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In: History of Philosophy & Logical Analysis
In: History of Philosophy & Logical Analysis
In: History of Philosophy & Logical Analysis
In: History of Philosophy & Logical Analysis
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Abstract

In On the Trinity 15.12.21, Augustine appears to endorse the KK principle (that if one knows that φ , then one knows that one knows that φ ) in the course of giving an argument – the Multiplicity Argument – against the Academic skeptics. Gareth Matthews has disputed Augustine’s endorsement of the KK principle and presented a different reading of the Multiplicity Argument. In this note, I show that Matthews’s construal of the Multiplicity Argument is both interpretively and technically defective and defend the attribution of some form of the KK principle to Augustine.

In: History of Philosophy & Logical Analysis
Author:

Abstract

Aristotle argues that time depends on soul to count it, but adds that motion, which makes time what it is, may be independent of soul. The claim that time depends on soul or mind implies that there is at least one measurable property of natural beings that exists because of the mind’s activity. This paper argues that for Aristotle time depends partly on soul, but more importantly on motion, which defines a continuum. This argument offers a robust metaphysics of time. In contrast to modern philosophy of physics, for Aristotle the continuum of motion is prior in being to time, while time is a hybrid of the real continuum of motion and the activity of mind.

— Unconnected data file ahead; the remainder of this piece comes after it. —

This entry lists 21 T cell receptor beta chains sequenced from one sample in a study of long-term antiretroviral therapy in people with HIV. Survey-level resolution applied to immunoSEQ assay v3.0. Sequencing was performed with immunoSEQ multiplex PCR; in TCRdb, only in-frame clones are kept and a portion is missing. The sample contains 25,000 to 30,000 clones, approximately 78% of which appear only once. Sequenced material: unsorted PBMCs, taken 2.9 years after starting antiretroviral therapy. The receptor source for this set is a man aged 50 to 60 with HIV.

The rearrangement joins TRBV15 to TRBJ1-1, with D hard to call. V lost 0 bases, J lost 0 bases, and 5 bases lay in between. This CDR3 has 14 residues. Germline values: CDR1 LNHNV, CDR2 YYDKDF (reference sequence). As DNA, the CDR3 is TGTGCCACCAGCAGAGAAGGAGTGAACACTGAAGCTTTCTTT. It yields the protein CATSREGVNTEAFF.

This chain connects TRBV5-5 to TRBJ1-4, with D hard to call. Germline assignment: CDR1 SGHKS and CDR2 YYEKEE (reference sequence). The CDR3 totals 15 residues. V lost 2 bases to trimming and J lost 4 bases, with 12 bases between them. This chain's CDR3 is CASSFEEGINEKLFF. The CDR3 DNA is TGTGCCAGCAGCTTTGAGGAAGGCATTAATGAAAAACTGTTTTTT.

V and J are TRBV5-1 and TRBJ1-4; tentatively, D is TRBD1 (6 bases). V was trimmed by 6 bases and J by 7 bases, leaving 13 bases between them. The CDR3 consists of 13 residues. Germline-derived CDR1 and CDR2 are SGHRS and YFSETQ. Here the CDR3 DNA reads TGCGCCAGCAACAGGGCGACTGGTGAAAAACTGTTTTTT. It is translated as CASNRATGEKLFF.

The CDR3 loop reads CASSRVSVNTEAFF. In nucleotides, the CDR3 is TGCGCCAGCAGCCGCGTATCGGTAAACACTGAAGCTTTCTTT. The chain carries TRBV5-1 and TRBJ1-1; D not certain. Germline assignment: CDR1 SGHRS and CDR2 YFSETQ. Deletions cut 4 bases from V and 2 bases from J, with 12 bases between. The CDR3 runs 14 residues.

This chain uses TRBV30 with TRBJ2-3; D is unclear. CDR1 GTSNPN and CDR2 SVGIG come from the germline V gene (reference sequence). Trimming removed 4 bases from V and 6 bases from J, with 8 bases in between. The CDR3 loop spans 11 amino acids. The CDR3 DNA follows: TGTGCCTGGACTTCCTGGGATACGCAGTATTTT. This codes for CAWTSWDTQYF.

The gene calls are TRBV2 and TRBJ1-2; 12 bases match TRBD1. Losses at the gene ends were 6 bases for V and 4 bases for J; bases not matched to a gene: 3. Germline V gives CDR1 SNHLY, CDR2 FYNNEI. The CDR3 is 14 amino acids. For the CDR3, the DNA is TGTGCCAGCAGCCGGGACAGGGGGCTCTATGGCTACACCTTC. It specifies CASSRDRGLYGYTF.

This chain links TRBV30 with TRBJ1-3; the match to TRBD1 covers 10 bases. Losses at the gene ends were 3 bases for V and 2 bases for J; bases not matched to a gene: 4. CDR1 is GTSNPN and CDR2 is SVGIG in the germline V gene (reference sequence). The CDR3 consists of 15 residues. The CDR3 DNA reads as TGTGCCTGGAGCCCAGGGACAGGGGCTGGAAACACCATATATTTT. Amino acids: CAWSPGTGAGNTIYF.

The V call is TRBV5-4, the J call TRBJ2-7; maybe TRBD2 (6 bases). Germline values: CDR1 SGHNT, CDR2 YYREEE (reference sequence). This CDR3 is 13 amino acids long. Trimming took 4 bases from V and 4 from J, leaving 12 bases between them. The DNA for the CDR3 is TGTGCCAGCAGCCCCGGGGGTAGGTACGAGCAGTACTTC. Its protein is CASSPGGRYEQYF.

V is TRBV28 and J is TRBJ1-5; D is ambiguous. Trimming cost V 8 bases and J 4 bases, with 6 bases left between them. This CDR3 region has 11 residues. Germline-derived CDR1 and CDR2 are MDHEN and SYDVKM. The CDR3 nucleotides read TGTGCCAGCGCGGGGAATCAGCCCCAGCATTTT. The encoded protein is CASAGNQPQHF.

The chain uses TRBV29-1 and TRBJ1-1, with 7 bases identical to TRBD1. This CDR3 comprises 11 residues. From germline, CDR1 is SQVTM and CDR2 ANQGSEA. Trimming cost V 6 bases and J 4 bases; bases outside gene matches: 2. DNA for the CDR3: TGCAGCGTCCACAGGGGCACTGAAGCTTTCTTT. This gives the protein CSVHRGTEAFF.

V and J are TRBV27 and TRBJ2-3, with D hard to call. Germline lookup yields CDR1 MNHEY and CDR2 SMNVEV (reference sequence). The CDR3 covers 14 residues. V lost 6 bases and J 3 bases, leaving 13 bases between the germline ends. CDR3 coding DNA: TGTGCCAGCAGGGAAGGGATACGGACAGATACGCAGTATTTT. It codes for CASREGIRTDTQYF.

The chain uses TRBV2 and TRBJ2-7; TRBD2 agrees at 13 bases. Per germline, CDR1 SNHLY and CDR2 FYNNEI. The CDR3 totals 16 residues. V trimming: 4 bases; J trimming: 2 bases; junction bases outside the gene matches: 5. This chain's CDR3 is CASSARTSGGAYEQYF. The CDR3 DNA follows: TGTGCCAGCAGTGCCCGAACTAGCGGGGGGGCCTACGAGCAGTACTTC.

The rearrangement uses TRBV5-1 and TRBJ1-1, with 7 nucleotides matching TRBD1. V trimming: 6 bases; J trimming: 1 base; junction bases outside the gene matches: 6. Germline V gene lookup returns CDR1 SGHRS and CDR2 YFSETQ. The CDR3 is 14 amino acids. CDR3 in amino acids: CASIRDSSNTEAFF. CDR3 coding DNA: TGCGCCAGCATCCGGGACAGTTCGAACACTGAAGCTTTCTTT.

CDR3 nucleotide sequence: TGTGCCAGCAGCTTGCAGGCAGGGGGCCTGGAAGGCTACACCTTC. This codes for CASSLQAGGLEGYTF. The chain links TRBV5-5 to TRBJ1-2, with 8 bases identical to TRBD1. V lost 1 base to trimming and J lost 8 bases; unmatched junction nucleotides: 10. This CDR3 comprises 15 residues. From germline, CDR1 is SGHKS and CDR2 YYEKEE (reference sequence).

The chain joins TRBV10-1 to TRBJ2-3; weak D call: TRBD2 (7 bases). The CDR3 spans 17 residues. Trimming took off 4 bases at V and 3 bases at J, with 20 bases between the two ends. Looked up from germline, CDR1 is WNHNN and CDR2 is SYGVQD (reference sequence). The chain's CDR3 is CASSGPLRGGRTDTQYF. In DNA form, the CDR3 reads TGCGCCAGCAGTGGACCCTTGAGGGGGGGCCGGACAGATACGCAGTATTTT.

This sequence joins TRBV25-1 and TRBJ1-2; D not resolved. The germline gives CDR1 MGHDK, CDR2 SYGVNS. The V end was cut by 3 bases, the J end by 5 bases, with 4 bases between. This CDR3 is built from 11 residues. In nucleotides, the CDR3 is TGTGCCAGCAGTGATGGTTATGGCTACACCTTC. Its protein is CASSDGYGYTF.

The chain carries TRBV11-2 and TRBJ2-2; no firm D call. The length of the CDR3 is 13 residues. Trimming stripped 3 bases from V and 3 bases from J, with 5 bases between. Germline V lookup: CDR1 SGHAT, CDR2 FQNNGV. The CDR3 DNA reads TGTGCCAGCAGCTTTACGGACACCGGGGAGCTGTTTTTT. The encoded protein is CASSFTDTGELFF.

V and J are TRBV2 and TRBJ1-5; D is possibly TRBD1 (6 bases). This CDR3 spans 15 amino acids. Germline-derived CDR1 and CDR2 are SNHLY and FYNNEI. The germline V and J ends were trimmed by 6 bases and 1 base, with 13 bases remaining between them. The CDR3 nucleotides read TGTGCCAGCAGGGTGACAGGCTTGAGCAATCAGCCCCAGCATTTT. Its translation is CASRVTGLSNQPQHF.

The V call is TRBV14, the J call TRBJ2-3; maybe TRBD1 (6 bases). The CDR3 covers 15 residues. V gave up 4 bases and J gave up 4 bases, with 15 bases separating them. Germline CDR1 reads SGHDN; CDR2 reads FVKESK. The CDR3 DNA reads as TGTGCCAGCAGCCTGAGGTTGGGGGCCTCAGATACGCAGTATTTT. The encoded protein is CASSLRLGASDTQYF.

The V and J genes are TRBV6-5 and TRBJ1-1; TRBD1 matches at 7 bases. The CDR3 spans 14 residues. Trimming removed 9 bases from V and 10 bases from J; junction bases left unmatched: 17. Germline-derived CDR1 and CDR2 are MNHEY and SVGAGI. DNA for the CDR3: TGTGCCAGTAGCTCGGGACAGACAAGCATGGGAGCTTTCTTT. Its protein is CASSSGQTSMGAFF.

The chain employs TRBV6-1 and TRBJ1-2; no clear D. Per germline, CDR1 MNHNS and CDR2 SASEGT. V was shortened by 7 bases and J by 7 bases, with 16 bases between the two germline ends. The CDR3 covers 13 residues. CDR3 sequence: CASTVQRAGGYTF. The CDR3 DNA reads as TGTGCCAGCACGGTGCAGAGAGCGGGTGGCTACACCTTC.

In: History of Philosophy & Logical Analysis
Author:

Abstract

Physics IV.10 (217b30–218a30) is pivotal in Aristotle’s discussion of time, preceding his own account from IV.11 onward. Aristotle presents three puzzles about the existence of time with reference to the “Now”. Modern interpretations often view this section as an aporetic prelude with Aristotle’s failure to provide explicit solutions. This paper examines Simplicius’ alternative interpretation, which draws upon the theory of proof and the syllogistic model from the Posterior Analytics. Simplicius contends that the arguments’ failure lies in their inability to fit within the suitable syllogistic framework to establish a demonstrable definition of time, not in their aporetic nature. Every science has to prove the relation between (i) establishing whether X exists and (ii) showing what X is by establishing what the cause of X is. In evaluating Simplicius’ interpretation, this paper addresses two key aspects of the exegesis of IV.10: firstly, Simplicius can show why the “Now” is not part of the definition of time, and secondly, the ancient commentator underscores the close connection between the arguments in Physics IV.10 and the broader context of Aristotle’s discussion of time. Modern interpreters fail to address both of these issues.

In: History of Philosophy & Logical Analysis